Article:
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Andrew Steel



Andrew is a Partner working in our police team based in our Manchester office.

He acts for clients in predominantly two main areas. Firstly, he represents a number of police forces across the country, defending civil actions made against them. These include allegations of assault, false imprisonment and malicious prosecution. He regularly deals with claims that are made under the Human Rights Act and has acted in a number of reported cases involving deaths in custody, breach of confidence claims for protected witnesses and the forcible removing of clothing from vulnerable persons whilst detained in custody.

Secondly, Andrew acts for a number of large corporate clients. Again, he defends civil claims made against them across the broad spectrum of employers liability and public liability law. He is particularly interested in using IT solutions to be able to generate sophisticated management information to assist clients in calculating their overall liability spend.

Regardless of the client he is acting for, he believes that good legal advice should be delivered in a clear, concise and straightforward way.

He regularly contributes articles for industry magazines and provides training sessions to clients and prospects alike.

Notable cases

  • X & Y v Chief Constable of Greater Manchester Police [2004] EWHC 764 (damages for disclosure of police informants identity);
  • Haines v Staffordshire Police Authority (2008) [Lawtel AC011612] (medical case of disc prolapse);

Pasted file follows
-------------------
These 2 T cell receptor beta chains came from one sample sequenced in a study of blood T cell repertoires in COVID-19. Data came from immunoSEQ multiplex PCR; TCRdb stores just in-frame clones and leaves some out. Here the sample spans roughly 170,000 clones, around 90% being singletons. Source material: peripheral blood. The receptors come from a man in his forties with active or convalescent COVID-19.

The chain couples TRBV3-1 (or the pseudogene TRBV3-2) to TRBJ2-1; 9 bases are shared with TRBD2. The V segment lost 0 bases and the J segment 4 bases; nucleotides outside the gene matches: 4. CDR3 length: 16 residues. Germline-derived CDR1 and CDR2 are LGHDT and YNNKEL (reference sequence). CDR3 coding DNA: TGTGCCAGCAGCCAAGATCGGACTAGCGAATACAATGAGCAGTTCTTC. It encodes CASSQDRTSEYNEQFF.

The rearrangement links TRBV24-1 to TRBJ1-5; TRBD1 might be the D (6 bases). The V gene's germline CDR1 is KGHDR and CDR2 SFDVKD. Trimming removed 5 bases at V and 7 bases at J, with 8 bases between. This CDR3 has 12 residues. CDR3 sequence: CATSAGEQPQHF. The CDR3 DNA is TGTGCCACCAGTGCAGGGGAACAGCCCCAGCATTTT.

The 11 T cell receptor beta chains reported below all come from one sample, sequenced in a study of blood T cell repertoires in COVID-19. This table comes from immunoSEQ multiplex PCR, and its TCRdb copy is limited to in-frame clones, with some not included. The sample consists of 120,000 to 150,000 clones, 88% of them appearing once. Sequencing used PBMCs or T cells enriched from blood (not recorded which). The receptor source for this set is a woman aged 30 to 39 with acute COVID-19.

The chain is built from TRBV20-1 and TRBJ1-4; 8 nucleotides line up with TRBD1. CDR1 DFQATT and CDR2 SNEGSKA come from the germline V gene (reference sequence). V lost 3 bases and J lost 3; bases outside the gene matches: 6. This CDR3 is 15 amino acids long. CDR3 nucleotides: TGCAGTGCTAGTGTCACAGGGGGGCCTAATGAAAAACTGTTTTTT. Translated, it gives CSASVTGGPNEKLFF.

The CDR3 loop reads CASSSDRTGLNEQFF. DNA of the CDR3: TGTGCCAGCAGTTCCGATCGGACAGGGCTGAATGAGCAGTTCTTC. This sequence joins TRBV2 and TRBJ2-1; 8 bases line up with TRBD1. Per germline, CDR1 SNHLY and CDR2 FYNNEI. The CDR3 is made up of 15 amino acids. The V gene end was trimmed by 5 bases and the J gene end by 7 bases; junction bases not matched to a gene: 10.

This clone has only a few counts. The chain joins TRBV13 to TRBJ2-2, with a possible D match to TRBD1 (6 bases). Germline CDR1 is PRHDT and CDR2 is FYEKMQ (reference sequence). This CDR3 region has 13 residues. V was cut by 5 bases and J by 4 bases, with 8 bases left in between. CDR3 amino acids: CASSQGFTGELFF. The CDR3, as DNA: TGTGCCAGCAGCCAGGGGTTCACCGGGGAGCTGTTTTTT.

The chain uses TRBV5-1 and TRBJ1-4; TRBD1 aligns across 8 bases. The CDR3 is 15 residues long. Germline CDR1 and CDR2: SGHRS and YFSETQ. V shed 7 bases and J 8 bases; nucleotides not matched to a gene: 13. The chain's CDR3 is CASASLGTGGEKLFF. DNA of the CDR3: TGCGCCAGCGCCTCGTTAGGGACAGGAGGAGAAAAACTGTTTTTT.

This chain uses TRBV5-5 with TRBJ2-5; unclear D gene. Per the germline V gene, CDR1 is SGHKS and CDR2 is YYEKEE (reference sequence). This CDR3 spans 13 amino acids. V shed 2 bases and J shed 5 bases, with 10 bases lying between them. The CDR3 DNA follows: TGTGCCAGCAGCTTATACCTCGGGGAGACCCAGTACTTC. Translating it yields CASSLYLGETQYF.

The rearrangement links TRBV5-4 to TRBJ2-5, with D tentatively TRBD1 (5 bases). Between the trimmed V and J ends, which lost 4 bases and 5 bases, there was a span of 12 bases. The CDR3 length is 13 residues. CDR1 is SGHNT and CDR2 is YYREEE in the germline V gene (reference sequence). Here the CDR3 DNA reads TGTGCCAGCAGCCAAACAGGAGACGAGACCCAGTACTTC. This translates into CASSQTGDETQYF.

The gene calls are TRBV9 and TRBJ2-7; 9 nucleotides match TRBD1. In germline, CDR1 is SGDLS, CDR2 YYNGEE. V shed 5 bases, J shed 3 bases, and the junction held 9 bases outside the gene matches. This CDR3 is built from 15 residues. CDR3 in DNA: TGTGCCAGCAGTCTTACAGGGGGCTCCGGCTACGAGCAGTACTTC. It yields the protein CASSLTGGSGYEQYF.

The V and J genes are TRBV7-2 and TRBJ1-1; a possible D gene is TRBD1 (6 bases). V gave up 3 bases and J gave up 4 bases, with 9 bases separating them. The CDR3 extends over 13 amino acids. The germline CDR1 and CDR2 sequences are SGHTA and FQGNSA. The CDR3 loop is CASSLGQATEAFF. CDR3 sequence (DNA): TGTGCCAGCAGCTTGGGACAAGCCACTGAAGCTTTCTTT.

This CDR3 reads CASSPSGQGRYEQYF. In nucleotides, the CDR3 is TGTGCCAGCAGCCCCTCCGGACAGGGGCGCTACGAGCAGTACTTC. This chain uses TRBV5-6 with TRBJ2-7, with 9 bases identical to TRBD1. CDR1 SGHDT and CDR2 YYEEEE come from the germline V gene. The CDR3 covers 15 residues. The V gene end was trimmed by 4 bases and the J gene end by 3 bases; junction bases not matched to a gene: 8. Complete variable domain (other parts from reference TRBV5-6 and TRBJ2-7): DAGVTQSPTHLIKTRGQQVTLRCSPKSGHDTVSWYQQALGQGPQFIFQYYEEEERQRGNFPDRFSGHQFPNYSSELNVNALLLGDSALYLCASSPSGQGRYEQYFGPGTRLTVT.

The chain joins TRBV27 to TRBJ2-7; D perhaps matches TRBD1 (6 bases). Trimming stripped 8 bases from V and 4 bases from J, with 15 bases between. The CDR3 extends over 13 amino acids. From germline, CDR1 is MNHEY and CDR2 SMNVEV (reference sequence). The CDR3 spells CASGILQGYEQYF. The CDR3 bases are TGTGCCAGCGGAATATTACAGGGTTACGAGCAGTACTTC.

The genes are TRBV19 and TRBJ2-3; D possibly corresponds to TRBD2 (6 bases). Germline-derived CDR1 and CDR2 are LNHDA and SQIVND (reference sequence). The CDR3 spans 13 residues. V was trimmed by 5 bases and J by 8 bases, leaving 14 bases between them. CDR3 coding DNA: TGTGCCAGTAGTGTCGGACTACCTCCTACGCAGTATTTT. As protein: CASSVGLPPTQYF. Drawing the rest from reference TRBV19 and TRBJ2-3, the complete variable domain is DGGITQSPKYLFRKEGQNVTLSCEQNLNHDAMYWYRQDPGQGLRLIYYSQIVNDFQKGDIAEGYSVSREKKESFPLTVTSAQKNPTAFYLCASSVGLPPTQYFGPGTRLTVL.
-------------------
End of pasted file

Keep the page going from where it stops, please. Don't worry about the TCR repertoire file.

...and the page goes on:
• Hanagan v Chief Constable of Greater Manchester Police (2009) [Lawtel AC012141] (death in custody and classification of “victim” under Article 2);
  • Foreman v Commissioner of Police (2014) (unreported) (use of force during arrest at FA Cup semi-final);
  • Davies v Chief Constable of Merseyside Police [2015] EWCA Civ 114 (breaches of codes of practice regarding detention of vulnerable adults);
  • R (on the application of Segalov) v Chief Constable of Greater Manchester Police [2018] EWCA 3187 (Judicial review of decision not to allow a reporter accreditation to attend a political event);
  • Acting on behalf of a number of officers as part of the Undercover Policing Inquiry ( (2017 to present); 
  • Tayyab v Commissioner of Police of the Metropolis (2022) (unreported) Reducing a pleaded claim of £1.5M to an award of £20,000 following a 6 day trial focusing on the psychiatric damage caused by an arrest; and
  • Mills v Commissioner of Police of the Metropolis (2024) EWHC 273 (KB) (Claim made by estate of pedestrian who was killed following a collision with a police vehicle responding to an emergency call).

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